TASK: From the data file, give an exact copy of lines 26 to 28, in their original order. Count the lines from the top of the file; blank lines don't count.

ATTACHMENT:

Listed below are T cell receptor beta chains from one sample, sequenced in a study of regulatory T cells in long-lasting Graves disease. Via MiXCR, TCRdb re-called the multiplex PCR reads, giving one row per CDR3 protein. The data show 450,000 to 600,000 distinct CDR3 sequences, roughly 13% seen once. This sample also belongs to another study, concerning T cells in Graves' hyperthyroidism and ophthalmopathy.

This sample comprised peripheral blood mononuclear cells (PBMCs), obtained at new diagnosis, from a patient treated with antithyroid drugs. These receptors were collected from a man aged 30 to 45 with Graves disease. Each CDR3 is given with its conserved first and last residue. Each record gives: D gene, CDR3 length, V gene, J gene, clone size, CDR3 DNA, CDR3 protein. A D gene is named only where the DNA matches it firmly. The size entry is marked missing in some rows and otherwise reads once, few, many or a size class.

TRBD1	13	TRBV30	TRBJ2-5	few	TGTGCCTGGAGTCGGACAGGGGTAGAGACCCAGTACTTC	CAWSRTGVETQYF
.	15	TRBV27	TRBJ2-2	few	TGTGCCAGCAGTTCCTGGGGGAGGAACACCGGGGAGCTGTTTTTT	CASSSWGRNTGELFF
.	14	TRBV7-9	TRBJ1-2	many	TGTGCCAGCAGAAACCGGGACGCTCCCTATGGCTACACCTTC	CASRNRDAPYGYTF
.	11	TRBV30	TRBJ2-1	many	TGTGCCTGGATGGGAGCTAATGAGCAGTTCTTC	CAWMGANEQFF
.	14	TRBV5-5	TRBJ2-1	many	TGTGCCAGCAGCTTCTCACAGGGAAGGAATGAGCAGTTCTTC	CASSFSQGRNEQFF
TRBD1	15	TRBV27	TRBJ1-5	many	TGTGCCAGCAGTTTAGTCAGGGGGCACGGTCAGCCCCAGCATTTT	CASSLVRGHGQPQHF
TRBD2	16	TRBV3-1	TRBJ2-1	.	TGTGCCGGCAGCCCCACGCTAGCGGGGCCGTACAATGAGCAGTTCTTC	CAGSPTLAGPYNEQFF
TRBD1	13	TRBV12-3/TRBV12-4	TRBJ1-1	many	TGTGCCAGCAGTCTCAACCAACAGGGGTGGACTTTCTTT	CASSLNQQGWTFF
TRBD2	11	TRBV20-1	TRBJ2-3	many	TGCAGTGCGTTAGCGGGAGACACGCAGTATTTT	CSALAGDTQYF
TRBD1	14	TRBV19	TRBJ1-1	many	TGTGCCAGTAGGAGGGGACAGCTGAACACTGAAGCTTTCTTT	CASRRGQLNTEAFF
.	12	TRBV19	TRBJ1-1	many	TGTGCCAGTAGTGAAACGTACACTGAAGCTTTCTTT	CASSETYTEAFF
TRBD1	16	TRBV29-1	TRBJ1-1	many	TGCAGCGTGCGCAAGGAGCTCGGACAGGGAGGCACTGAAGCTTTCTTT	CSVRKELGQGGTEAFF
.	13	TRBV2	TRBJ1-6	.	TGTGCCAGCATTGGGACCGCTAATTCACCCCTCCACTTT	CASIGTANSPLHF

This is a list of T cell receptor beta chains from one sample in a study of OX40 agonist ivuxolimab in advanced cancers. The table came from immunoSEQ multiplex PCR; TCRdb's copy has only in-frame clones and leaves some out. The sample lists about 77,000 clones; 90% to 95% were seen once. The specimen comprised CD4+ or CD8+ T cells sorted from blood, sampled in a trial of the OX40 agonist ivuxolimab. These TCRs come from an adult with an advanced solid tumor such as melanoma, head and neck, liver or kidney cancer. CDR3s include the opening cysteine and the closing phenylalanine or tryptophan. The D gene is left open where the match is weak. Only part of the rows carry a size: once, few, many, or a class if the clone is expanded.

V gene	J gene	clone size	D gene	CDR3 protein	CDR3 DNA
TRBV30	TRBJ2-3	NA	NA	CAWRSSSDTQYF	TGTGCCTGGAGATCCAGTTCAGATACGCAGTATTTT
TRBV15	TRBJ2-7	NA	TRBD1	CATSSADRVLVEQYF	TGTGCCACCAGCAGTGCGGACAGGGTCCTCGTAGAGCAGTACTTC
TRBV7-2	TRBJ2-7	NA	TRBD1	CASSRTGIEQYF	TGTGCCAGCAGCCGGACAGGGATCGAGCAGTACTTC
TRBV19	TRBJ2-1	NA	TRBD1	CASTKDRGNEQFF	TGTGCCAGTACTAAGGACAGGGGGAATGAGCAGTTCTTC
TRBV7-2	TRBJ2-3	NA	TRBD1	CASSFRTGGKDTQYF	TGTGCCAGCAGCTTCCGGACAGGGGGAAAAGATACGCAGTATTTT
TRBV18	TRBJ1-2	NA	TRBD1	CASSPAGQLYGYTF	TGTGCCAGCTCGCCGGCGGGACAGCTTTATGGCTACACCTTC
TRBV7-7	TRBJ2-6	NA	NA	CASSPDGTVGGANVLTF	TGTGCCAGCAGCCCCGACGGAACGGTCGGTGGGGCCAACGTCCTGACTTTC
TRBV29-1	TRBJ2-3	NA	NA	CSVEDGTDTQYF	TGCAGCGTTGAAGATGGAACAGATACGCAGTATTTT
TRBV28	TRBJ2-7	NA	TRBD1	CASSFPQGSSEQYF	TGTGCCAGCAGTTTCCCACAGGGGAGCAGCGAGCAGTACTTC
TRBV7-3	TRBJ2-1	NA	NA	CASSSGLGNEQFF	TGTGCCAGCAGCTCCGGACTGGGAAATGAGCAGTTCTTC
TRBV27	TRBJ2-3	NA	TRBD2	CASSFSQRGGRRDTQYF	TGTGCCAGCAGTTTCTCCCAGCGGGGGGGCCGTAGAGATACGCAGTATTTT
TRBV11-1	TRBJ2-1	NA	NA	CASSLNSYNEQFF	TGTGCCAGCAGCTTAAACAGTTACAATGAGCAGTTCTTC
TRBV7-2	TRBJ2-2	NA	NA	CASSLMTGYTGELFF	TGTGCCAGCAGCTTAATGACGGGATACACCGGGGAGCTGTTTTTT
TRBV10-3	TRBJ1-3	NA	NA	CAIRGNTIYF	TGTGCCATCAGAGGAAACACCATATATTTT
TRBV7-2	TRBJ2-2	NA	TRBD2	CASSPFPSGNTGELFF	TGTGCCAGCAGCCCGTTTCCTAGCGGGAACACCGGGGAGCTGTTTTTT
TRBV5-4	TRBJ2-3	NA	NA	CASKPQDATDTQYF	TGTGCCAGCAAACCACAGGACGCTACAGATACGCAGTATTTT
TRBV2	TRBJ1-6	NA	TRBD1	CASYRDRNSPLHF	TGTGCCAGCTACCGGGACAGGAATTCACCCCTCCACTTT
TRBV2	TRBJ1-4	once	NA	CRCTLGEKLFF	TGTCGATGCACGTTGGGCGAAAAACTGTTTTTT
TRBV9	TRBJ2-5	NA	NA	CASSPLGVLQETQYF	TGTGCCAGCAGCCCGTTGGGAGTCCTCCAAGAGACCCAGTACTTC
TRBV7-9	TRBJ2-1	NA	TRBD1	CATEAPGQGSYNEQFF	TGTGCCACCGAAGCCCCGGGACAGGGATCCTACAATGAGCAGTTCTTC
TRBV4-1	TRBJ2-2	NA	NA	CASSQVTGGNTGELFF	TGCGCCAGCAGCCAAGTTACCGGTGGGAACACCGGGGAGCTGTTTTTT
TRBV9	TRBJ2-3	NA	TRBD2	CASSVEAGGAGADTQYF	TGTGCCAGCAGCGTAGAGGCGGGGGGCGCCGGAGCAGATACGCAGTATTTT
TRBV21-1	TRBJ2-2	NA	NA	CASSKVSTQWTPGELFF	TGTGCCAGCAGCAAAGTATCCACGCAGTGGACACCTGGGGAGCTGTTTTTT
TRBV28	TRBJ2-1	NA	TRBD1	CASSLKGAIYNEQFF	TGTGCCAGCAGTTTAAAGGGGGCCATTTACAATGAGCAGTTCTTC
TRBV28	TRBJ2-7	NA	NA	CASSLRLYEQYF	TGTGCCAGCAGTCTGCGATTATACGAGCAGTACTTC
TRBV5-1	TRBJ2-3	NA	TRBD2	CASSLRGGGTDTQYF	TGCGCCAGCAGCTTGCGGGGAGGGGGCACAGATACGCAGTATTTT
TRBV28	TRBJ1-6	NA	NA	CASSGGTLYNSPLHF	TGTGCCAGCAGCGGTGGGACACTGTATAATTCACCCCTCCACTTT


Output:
TRBV28	TRBJ2-7	NA	TRBD1	CASSFPQGSSEQYF	TGTGCCAGCAGTTTCCCACAGGGGAGCAGCGAGCAGTACTTC
TRBV7-3	TRBJ2-1	NA	NA	CASSSGLGNEQFF	TGTGCCAGCAGCTCCGGACTGGGAAATGAGCAGTTCTTC
TRBV27	TRBJ2-3	NA	TRBD2	CASSFSQRGGRRDTQYF	TGTGCCAGCAGTTTCTCCCAGCGGGGGGGCCGTAGAGATACGCAGTATTTT